Difference between revisions of "2011 Group Project 9"

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==Introduction==
 
==Introduction==
  
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Williams-Beuren Syndrome, more commonly known as William’s Syndrome, is a congenital anomaly caused by the deletion of 28 neighbouring genes on chromosome 7q11.23. [1],[2]
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This multisystemic developmental genetic disorder implicates both pre-natal and post-natal physical, psychological, behavioural and medical defects, including diverse phenotypic characteristics such as:
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*distinctive facial deformities
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*a short stature
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*intellectual disabilities/mental retardation
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*cardiovascular abnormalities
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*infantile hypercalcemia
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*a unique personality and cognitive profile. [1],[3]
  
 
==History of the disease==
 
==History of the disease==

Revision as of 15:54, 27 August 2011

Note - This page is an undergraduate science embryology student group project 2011.
2011 Projects: Turner Syndrome | DiGeorge Syndrome | Klinefelter's Syndrome | Huntington's Disease | Fragile X Syndrome | Tetralogy of Fallot | Angelman Syndrome | Friedreich's Ataxia | Williams-Beuren Syndrome | Duchenne Muscular Dystrolphy | Cleft Palate and Lip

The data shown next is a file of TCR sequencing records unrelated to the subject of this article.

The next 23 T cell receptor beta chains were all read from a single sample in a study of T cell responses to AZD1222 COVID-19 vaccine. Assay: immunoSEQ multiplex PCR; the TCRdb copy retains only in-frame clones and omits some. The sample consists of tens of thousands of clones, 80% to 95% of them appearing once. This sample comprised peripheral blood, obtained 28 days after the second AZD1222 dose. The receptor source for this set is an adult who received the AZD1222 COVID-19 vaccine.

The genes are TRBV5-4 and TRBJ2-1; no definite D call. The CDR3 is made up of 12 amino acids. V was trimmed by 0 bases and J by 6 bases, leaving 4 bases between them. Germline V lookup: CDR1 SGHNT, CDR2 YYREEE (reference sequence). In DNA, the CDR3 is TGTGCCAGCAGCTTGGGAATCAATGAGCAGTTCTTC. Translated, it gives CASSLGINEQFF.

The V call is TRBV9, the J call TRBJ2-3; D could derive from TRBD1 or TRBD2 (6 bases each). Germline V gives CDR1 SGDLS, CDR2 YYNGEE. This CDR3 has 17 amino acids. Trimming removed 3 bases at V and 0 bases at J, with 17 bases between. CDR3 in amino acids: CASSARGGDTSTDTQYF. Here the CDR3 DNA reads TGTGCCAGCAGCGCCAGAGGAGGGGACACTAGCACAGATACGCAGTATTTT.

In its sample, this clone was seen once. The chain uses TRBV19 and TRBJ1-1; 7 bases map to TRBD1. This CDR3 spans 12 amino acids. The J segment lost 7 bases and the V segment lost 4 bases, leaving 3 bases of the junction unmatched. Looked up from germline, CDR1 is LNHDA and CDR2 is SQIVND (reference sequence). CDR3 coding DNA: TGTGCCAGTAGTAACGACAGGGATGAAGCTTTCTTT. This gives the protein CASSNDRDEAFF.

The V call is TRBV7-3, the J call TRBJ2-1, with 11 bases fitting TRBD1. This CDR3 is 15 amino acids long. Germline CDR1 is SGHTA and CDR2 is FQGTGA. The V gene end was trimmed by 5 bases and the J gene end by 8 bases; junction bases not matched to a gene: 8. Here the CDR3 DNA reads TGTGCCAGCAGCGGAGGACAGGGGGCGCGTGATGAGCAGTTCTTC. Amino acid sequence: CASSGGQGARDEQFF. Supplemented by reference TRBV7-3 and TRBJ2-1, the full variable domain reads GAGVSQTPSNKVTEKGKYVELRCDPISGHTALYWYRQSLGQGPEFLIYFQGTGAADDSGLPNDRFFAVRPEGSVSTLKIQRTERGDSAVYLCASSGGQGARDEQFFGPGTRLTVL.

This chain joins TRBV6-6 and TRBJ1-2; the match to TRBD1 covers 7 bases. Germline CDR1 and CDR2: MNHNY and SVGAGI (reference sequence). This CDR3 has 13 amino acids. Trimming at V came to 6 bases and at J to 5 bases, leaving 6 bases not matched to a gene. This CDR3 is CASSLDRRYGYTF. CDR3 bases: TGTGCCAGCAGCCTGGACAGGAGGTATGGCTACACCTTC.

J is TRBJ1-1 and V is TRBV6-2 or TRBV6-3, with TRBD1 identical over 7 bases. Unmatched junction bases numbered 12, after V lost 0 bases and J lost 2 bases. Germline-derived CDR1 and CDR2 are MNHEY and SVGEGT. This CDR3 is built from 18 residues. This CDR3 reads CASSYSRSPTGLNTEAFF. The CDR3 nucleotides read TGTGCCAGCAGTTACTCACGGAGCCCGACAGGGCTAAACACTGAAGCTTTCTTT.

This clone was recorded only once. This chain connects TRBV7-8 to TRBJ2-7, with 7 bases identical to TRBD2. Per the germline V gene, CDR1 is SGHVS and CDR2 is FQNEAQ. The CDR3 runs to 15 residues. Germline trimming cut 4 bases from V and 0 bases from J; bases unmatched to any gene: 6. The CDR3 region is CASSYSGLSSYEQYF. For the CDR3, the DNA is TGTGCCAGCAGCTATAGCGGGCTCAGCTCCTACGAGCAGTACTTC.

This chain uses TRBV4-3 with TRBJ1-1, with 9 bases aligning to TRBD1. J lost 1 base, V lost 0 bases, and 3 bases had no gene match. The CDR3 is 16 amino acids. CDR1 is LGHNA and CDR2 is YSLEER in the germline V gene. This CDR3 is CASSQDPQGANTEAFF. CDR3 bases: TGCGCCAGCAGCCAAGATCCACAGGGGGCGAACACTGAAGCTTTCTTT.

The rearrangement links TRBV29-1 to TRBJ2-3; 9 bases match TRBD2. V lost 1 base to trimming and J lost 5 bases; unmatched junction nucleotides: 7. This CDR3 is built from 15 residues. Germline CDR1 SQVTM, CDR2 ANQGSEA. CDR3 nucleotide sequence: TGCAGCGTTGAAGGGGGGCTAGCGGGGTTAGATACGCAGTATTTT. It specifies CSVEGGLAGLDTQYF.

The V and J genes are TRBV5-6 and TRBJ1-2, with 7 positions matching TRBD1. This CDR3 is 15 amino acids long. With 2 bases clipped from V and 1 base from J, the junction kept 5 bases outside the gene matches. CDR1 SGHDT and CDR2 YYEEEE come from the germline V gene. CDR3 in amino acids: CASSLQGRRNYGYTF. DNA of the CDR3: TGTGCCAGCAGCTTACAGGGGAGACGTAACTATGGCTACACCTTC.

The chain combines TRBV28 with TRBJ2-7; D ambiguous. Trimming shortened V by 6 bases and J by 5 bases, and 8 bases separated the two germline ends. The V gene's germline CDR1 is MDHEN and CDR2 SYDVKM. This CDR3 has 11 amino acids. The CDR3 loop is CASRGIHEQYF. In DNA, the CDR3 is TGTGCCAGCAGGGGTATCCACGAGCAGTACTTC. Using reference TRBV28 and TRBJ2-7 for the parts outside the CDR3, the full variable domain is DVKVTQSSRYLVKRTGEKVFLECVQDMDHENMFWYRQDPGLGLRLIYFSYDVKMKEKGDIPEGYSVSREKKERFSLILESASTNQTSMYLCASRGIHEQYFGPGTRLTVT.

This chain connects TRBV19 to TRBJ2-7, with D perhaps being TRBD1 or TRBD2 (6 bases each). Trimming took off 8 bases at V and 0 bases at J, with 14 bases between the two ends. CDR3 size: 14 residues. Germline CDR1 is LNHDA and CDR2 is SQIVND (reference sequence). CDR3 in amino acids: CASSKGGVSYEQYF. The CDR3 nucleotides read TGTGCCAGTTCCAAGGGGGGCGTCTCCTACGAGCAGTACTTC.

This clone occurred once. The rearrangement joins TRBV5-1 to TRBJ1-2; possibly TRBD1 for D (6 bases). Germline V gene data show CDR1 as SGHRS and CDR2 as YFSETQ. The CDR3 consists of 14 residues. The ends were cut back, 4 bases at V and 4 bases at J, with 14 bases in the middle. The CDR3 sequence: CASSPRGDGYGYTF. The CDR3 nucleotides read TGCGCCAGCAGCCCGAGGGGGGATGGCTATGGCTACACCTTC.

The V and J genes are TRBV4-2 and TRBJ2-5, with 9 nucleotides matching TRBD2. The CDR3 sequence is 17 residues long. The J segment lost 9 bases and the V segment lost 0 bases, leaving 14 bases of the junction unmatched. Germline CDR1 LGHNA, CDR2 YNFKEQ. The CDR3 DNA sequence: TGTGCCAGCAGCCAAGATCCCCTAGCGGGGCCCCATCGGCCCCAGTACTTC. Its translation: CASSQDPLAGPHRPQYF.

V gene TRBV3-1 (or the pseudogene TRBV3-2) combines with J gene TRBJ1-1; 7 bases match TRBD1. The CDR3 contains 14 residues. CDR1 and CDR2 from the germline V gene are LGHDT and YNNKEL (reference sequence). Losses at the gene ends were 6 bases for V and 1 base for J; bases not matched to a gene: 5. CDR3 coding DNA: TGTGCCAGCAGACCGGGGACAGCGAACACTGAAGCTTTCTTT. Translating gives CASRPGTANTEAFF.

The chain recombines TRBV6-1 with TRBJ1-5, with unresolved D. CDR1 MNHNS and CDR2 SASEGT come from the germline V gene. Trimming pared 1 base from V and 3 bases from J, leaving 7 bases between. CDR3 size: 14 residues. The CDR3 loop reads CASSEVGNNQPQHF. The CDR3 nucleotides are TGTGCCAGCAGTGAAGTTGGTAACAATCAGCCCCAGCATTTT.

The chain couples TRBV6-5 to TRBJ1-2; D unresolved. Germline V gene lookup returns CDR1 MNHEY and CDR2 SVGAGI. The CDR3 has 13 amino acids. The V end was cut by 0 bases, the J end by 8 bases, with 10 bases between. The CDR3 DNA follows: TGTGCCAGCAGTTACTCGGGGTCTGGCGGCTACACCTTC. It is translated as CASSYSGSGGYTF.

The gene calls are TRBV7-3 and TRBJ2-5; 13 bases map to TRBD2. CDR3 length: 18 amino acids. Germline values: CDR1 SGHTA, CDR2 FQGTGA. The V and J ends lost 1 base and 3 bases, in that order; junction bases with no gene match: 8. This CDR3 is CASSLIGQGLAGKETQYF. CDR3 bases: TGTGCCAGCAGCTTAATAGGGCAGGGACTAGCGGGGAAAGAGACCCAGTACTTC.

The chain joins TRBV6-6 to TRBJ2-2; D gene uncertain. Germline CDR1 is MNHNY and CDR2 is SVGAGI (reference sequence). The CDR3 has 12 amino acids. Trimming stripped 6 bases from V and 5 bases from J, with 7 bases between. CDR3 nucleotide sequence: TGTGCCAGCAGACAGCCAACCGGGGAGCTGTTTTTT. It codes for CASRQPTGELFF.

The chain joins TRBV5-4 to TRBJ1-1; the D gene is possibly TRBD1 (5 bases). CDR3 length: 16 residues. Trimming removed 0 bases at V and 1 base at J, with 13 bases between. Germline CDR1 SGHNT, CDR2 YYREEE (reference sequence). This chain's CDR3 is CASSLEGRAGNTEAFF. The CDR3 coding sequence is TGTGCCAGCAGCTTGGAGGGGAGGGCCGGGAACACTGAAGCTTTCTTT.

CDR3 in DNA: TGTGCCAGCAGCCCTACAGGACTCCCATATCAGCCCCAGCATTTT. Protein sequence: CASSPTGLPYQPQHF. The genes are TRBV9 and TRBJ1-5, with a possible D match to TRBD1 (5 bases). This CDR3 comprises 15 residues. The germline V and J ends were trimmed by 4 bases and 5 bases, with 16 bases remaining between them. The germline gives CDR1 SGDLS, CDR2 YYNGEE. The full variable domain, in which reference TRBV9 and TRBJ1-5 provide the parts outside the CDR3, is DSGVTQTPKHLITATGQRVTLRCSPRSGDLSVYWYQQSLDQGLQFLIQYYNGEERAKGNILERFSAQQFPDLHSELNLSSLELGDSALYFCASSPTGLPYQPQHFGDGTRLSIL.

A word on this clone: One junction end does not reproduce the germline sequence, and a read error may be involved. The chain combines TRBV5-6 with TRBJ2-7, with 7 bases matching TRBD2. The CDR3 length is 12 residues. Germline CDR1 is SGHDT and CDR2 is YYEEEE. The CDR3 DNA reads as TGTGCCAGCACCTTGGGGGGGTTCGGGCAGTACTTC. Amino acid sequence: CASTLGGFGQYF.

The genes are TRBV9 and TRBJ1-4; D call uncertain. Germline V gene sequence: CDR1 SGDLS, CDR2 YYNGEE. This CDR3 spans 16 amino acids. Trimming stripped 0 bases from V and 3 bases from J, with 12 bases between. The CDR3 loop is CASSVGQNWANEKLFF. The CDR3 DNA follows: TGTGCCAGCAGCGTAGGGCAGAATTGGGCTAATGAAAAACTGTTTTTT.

Your Project Goes Here.


2011 Projects: Turner Syndrome | DiGeorge Syndrome | Klinefelter's Syndrome | Huntington's Disease | Fragile X Syndrome | Tetralogy of Fallot | Angelman Syndrome | Friedreich's Ataxia | Williams-Beuren Syndrome | Duchenne Muscular Dystrolphy | Cleft Palate and Lip

Williams-Beuren Syndrome

Introduction

Williams-Beuren Syndrome, more commonly known as William’s Syndrome, is a congenital anomaly caused by the deletion of 28 neighbouring genes on chromosome 7q11.23. [1],[2]

This multisystemic developmental genetic disorder implicates both pre-natal and post-natal physical, psychological, behavioural and medical defects, including diverse phenotypic characteristics such as:

  • distinctive facial deformities
  • a short stature
  • intellectual disabilities/mental retardation
  • cardiovascular abnormalities
  • infantile hypercalcemia
  • a unique personality and cognitive profile. [1],[3]

History of the disease

Etiology

Diagnosis

Genetic Factors

Physical Characteristics

Associated medical conditions

Cognitive, Behavioural and Neurological Problems

Epidemiology

Management/treatment

Specialized Facilities/ supportive associations

Case studies

Interesting facts

Current research and developments

Glossary

References